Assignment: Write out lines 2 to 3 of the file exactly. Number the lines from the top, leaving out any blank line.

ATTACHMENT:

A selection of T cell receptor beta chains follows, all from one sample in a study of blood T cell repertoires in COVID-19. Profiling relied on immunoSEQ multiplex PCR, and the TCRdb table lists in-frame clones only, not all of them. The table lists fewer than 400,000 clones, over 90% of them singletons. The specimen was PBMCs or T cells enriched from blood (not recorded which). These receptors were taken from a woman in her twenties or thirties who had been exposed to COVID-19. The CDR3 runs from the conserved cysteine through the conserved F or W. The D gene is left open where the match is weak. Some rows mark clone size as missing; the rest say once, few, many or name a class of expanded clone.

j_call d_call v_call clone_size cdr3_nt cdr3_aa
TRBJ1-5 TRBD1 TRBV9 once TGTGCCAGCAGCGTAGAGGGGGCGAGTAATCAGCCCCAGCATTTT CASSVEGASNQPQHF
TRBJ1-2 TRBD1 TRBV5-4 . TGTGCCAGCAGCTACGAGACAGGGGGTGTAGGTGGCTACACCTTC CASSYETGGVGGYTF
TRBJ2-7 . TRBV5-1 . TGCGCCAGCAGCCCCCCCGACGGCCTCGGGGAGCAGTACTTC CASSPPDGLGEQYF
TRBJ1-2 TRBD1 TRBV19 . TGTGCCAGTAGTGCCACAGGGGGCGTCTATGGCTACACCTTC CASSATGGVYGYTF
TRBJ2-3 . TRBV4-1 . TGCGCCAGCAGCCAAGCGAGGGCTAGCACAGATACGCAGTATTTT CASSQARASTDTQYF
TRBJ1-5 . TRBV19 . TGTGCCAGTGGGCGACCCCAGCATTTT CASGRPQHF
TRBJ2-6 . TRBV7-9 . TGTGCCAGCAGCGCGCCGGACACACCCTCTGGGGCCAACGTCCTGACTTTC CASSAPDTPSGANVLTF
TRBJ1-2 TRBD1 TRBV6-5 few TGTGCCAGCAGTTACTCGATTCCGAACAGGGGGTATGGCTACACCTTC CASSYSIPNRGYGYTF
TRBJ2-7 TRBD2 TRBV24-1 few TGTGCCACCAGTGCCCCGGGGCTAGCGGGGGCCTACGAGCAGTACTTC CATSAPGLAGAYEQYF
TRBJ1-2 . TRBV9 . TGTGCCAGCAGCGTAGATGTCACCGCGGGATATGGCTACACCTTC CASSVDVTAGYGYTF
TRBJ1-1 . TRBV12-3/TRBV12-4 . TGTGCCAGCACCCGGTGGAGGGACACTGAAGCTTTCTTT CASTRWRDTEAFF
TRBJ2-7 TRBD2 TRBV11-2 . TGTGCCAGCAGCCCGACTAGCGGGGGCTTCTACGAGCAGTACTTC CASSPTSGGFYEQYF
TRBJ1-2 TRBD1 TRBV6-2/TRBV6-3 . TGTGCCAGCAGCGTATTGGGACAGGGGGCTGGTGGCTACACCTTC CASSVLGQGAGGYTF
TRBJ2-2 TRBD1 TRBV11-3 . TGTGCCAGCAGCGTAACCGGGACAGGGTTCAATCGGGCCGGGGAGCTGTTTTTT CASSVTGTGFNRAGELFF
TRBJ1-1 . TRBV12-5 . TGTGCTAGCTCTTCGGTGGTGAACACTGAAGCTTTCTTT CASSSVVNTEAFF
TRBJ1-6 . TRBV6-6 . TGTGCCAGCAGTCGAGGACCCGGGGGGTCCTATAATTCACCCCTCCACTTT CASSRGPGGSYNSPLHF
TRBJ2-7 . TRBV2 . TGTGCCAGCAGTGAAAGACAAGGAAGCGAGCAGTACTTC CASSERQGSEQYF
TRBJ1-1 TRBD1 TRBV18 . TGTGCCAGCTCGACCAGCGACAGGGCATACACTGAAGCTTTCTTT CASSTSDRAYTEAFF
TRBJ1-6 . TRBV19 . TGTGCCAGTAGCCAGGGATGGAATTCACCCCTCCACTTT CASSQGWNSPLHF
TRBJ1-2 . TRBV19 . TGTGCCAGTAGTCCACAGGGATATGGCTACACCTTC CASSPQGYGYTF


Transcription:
j_call d_call v_call clone_size cdr3_nt cdr3_aa
TRBJ1-5 TRBD1 TRBV9 once TGTGCCAGCAGCGTAGAGGGGGCGAGTAATCAGCCCCAGCATTTT CASSVEGASNQPQHF